[19] Interestingly, an early version of the US Commercial Space Launch Competitiveness Act (fn 11) referred implicitly in Section 202 to that principle in relation to a civil action brought by a US plaintiff who was first in time to conduct an ‘asteroid resources utilization activity’ and who allegedly suffered a harmful interference to its operation due to an entity subject to US jurisdiction, available at https://www.congress.gov/bill/114th-congress/house-bill/2262/text/eh (last visited 15 February 2024).

[20] Building Blocks, fn 7.

[21] See Olavo O Bittencourt Neto ao, fn 18, 46.

[22] See Article 11, Moon Agreement, fn 13.

[23] This system is based on the Constitution/Convention of the International Telecommunication Union (ITU), including the ITU Radio Regulations (adopted 22 December 1992, entered into force 1 July 1994) UNTS 1825, 1826. For an account of the system applicable to geostationary orbits, see ‘ITU Radio Regulatory Framework for Space Services’ available at https://www.itu.int/en/ITU-R/space/snl/Documents/ITU-Space_reg.pdf (last visited 15 February 2024).

[24] See notably Article 153, United Nations Convention on the Law of the Sea (adopted 10 December 1982, entered into force 1 November 1994) 1833 UNTS 397.

[25] See fn 16 and 17.

[26] See fn 12.

[27] See Introduction.

[28] See Building Block 8, fn 7. In this regard, Building Block 8.3 specifies that the utilization of space resources should be carried out in accordance with the principle of non-appropriation under Article II of the Outer Space Treaty, acknowledging thereby implicitly that such an utilization is – as a matter of principle – compatible with that principle. Likewise, the 2020 Artemis Accords provide, under Section 10, that ‘the extraction of space resources does not inherently constitute national appropriation under Article II of the Outer Space Treaty, and that contracts and other legal instruments relating to space resources should be consistent with that Treaty.’,  Artemis Accords – Principles for Cooperation in the Civil Exploration and Use of the Moon, Mars, Comets, and Asteroids for Peaceful Purposes available at https://www.nasa.gov/wp-content/uploads/2022/11/Artemis-Accords-signed-13Oct2020.pdf?emrc=653a00 (last visited 15 February 2024).

[29] See fn 12.

[30] See fn 20.

[31] It is worth noting that the establishment of protective zones in outer space, like in other ‘areas’ such as the air and sea, is not a new concern in international law, see e.g. Lucas Mallowan ao, ‘Reinventing Treaty Compliant “Safety Zones” in the Context of Space Sustainability’ (2012) 8 Journal of Space Safety Engineering 155.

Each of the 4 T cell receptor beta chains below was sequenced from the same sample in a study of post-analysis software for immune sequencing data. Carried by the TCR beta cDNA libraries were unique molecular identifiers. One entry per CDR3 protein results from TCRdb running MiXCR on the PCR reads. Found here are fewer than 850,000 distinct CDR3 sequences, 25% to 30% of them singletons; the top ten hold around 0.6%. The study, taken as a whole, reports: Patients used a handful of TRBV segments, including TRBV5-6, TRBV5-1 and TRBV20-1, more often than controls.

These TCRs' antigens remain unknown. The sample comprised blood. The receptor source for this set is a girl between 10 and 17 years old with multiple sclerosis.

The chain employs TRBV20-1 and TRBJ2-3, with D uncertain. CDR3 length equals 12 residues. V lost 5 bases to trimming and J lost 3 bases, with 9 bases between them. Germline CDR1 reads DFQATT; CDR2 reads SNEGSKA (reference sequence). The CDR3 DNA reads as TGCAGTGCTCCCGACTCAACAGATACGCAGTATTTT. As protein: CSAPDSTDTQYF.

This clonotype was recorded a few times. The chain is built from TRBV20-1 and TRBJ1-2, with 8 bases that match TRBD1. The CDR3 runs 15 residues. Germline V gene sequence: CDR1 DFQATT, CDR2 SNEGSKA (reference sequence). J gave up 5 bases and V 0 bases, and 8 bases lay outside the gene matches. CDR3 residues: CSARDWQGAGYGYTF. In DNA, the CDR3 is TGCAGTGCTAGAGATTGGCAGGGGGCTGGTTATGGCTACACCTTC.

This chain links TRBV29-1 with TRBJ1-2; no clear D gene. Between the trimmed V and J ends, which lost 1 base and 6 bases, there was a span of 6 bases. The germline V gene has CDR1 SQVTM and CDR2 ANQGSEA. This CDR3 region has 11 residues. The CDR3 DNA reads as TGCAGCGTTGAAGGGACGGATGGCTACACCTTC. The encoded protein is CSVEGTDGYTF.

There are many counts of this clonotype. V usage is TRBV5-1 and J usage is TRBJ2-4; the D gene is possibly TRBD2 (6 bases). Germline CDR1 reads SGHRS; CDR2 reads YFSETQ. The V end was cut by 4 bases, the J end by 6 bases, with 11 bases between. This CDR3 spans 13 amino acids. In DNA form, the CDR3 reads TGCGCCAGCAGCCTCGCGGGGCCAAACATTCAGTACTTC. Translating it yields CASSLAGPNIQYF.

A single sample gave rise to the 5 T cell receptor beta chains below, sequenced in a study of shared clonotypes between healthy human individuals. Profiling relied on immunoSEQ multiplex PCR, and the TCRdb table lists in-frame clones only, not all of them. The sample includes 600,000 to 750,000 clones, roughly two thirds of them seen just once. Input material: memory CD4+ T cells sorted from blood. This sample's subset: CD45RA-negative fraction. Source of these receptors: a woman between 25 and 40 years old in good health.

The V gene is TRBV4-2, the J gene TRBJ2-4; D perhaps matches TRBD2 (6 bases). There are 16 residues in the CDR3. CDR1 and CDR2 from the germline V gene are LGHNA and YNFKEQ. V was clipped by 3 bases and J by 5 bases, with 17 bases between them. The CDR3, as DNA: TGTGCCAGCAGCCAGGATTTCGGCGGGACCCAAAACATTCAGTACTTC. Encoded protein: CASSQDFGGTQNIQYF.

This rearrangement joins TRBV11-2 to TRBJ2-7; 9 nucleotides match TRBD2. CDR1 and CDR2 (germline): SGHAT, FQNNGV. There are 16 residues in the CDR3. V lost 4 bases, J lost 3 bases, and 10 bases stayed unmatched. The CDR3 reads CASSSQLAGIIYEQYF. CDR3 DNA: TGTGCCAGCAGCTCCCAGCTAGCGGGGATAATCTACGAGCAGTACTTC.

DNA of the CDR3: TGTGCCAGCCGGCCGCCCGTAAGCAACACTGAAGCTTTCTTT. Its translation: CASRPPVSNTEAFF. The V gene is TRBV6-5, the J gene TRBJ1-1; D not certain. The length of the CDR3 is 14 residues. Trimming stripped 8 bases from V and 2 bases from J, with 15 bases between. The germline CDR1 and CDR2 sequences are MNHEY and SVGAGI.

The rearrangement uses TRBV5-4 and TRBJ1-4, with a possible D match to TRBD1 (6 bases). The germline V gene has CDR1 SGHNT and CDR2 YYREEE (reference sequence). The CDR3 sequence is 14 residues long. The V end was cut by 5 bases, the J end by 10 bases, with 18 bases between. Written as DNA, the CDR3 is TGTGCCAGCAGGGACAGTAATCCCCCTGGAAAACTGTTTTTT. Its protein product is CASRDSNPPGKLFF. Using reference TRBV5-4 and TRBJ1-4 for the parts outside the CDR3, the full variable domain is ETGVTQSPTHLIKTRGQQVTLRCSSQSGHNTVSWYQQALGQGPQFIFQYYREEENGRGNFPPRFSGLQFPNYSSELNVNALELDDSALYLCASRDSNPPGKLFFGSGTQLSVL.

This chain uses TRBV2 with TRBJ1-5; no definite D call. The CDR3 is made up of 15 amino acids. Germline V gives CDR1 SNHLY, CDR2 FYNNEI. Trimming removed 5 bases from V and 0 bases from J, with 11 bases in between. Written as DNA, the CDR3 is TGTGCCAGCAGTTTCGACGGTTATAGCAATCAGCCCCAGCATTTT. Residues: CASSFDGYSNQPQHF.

[32] See fn 7.

[33] See fn 28.

[34] On some of those risks, see Michelle Hanlon, ‘The Legal Imperative to Mitigate the Plume Effect: an Aggravation and Frustration that Imperils our History and our Future’ (2019) 43 Journal of Space Law 309.

[35] See fn 16 and 17.

[36] It has been noted in the literature that ensuring that safety zones are consistent with international law is more about how they are implemented in practice as opposed to general theory, see Alexander Q Gilbert, ‘Implementing Safety Zones for Lunar Activities under the Artemis Accords’ (2023) 10 Journal of Space Safety Engineering 103, 106.

[37] See Building Block 11.3 (fn 32) and Section 11.7.c, Artemis Accords (fn 28).

[38] See fn 29.

[39] Section 11.10, fn 28.

[40] Building Blocks 11.3, fn 32.

[41] In this regard, it is noteworthy that Building Block 11.4 provides that appropriate international consultations should be undertaken in case of conflicts involving the freedom of access or in case of possible overlap of safety zones, see fn 32.

[42] See Yannick Radi, ‘Clearing up the Space Junk: On the Flaws and Potential of International Space Law to Tackle the Space Debris Problem’ (2023) 12 ESIL Reflections 1.

[43] Rossana Deplano notes in this regard that the Artemis Accords and the Hague Building Blocks introduce a significant innovation in international space law by replacing the anticipatory approach to the regulation of outer space activities with the staged principles of adaptive governance, Rossana Deplano, ‘The Artemis Accords: Evolution or Revolution in International Space Law?’ (2021) International and Comparative Law Quarterly 799, 814-816.


Cite as: Yannick Radi, ‘Space Mining in Practice. An International Space Law Perspective on Upcoming Challenges’, ESIL Reflections 13:8 (2024).

© 2024. This work is licensed under a CC BY-NC-ND 4.0 licence.